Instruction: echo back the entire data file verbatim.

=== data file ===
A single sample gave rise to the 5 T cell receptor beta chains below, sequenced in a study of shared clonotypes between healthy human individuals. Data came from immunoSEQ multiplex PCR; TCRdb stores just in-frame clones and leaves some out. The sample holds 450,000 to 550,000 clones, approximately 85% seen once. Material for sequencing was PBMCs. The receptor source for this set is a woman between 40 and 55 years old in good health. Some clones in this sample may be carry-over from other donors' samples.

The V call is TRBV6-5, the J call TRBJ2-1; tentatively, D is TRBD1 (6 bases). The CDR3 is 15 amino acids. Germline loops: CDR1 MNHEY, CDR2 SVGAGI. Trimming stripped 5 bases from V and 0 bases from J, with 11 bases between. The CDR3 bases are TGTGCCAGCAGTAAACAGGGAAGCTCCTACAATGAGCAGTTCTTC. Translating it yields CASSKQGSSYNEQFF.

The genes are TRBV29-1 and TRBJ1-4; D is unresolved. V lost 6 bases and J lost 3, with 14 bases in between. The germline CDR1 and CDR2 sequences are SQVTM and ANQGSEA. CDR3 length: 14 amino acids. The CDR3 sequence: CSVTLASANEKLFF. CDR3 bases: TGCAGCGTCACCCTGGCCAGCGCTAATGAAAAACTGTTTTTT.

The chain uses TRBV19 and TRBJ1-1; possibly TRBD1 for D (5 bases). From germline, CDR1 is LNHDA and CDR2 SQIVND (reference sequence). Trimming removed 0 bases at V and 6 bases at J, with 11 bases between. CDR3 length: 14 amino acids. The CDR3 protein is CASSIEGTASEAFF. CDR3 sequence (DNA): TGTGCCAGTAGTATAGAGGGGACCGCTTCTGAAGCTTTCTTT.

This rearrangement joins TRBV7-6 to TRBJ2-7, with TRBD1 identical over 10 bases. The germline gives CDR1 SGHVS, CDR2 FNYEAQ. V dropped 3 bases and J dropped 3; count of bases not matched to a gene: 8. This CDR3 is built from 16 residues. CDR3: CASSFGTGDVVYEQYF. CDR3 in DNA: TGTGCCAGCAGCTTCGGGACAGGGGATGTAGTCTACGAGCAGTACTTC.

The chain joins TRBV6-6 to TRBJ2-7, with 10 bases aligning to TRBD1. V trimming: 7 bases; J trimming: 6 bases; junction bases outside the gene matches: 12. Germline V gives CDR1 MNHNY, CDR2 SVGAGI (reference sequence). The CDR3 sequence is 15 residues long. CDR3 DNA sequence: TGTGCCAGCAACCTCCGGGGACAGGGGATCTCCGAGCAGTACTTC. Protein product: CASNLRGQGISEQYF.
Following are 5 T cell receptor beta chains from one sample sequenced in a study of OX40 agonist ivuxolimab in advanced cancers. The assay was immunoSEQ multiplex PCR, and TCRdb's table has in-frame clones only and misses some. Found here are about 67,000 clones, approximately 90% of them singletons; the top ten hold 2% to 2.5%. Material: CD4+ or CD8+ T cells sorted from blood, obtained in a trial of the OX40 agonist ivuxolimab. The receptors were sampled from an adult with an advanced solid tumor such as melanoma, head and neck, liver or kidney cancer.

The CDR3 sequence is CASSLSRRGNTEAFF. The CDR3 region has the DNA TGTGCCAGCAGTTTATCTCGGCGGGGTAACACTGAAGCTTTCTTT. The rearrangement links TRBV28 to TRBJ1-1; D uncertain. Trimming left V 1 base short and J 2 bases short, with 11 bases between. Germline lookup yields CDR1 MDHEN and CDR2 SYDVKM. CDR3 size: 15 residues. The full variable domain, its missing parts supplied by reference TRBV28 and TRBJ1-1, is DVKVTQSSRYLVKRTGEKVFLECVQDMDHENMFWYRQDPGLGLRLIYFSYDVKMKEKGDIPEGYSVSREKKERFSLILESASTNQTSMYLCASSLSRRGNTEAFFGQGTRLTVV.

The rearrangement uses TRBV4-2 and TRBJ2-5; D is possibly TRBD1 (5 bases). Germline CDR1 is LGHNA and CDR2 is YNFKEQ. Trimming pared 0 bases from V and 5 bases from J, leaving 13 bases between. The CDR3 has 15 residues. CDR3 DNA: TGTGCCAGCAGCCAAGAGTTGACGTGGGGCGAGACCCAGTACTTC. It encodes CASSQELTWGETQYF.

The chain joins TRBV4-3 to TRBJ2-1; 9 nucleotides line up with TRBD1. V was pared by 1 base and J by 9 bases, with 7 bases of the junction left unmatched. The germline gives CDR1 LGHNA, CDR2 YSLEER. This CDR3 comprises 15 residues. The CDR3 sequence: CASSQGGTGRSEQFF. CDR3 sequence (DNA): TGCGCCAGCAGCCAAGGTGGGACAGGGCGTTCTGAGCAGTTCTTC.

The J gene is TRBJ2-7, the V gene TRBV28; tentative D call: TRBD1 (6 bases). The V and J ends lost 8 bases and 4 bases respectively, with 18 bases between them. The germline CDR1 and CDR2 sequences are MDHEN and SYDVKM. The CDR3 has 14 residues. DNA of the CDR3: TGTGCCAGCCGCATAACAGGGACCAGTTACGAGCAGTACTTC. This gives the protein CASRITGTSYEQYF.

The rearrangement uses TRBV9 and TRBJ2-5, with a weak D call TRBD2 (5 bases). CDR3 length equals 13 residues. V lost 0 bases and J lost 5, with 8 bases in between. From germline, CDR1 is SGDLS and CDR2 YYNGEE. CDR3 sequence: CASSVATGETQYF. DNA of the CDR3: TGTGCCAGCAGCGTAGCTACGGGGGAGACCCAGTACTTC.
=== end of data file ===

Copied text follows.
A single sample gave rise to the 5 T cell receptor beta chains below, sequenced in a study of shared clonotypes between healthy human individuals. Data came from immunoSEQ multiplex PCR; TCRdb stores just in-frame clones and leaves some out. The sample holds 450,000 to 550,000 clones, approximately 85% seen once. Material for sequencing was PBMCs. The receptor source for this set is a woman between 40 and 55 years old in good health. Some clones in this sample may be carry-over from other donors' samples.

The V call is TRBV6-5, the J call TRBJ2-1; tentatively, D is TRBD1 (6 bases). The CDR3 is 15 amino acids. Germline loops: CDR1 MNHEY, CDR2 SVGAGI. Trimming stripped 5 bases from V and 0 bases from J, with 11 bases between. The CDR3 bases are TGTGCCAGCAGTAAACAGGGAAGCTCCTACAATGAGCAGTTCTTC. Translating it yields CASSKQGSSYNEQFF.

The genes are TRBV29-1 and TRBJ1-4; D is unresolved. V lost 6 bases and J lost 3, with 14 bases in between. The germline CDR1 and CDR2 sequences are SQVTM and ANQGSEA. CDR3 length: 14 amino acids. The CDR3 sequence: CSVTLASANEKLFF. CDR3 bases: TGCAGCGTCACCCTGGCCAGCGCTAATGAAAAACTGTTTTTT.

The chain uses TRBV19 and TRBJ1-1; possibly TRBD1 for D (5 bases). From germline, CDR1 is LNHDA and CDR2 SQIVND (reference sequence). Trimming removed 0 bases at V and 6 bases at J, with 11 bases between. CDR3 length: 14 amino acids. The CDR3 protein is CASSIEGTASEAFF. CDR3 sequence (DNA): TGTGCCAGTAGTATAGAGGGGACCGCTTCTGAAGCTTTCTTT.

This rearrangement joins TRBV7-6 to TRBJ2-7, with TRBD1 identical over 10 bases. The germline gives CDR1 SGHVS, CDR2 FNYEAQ. V dropped 3 bases and J dropped 3; count of bases not matched to a gene: 8. This CDR3 is built from 16 residues. CDR3: CASSFGTGDVVYEQYF. CDR3 in DNA: TGTGCCAGCAGCTTCGGGACAGGGGATGTAGTCTACGAGCAGTACTTC.

The chain joins TRBV6-6 to TRBJ2-7, with 10 bases aligning to TRBD1. V trimming: 7 bases; J trimming: 6 bases; junction bases outside the gene matches: 12. Germline V gives CDR1 MNHNY, CDR2 SVGAGI (reference sequence). The CDR3 sequence is 15 residues long. CDR3 DNA sequence: TGTGCCAGCAACCTCCGGGGACAGGGGATCTCCGAGCAGTACTTC. Protein product: CASNLRGQGISEQYF.
Following are 5 T cell receptor beta chains from one sample sequenced in a study of OX40 agonist ivuxolimab in advanced cancers. The assay was immunoSEQ multiplex PCR, and TCRdb's table has in-frame clones only and misses some. Found here are about 67,000 clones, approximately 90% of them singletons; the top ten hold 2% to 2.5%. Material: CD4+ or CD8+ T cells sorted from blood, obtained in a trial of the OX40 agonist ivuxolimab. The receptors were sampled from an adult with an advanced solid tumor such as melanoma, head and neck, liver or kidney cancer.

The CDR3 sequence is CASSLSRRGNTEAFF. The CDR3 region has the DNA TGTGCCAGCAGTTTATCTCGGCGGGGTAACACTGAAGCTTTCTTT. The rearrangement links TRBV28 to TRBJ1-1; D uncertain. Trimming left V 1 base short and J 2 bases short, with 11 bases between. Germline lookup yields CDR1 MDHEN and CDR2 SYDVKM. CDR3 size: 15 residues. The full variable domain, its missing parts supplied by reference TRBV28 and TRBJ1-1, is DVKVTQSSRYLVKRTGEKVFLECVQDMDHENMFWYRQDPGLGLRLIYFSYDVKMKEKGDIPEGYSVSREKKERFSLILESASTNQTSMYLCASSLSRRGNTEAFFGQGTRLTVV.

The rearrangement uses TRBV4-2 and TRBJ2-5; D is possibly TRBD1 (5 bases). Germline CDR1 is LGHNA and CDR2 is YNFKEQ. Trimming pared 0 bases from V and 5 bases from J, leaving 13 bases between. The CDR3 has 15 residues. CDR3 DNA: TGTGCCAGCAGCCAAGAGTTGACGTGGGGCGAGACCCAGTACTTC. It encodes CASSQELTWGETQYF.

The chain joins TRBV4-3 to TRBJ2-1; 9 nucleotides line up with TRBD1. V was pared by 1 base and J by 9 bases, with 7 bases of the junction left unmatched. The germline gives CDR1 LGHNA, CDR2 YSLEER. This CDR3 comprises 15 residues. The CDR3 sequence: CASSQGGTGRSEQFF. CDR3 sequence (DNA): TGCGCCAGCAGCCAAGGTGGGACAGGGCGTTCTGAGCAGTTCTTC.

The J gene is TRBJ2-7, the V gene TRBV28; tentative D call: TRBD1 (6 bases). The V and J ends lost 8 bases and 4 bases respectively, with 18 bases between them. The germline CDR1 and CDR2 sequences are MDHEN and SYDVKM. The CDR3 has 14 residues. DNA of the CDR3: TGTGCCAGCCGCATAACAGGGACCAGTTACGAGCAGTACTTC. This gives the protein CASRITGTSYEQYF.

The rearrangement uses TRBV9 and TRBJ2-5, with a weak D call TRBD2 (5 bases). CDR3 length equals 13 residues. V lost 0 bases and J lost 5, with 8 bases in between. From germline, CDR1 is SGDLS and CDR2 YYNGEE. CDR3 sequence: CASSVATGETQYF. DNA of the CDR3: TGTGCCAGCAGCGTAGCTACGGGGGAGACCCAGTACTTC.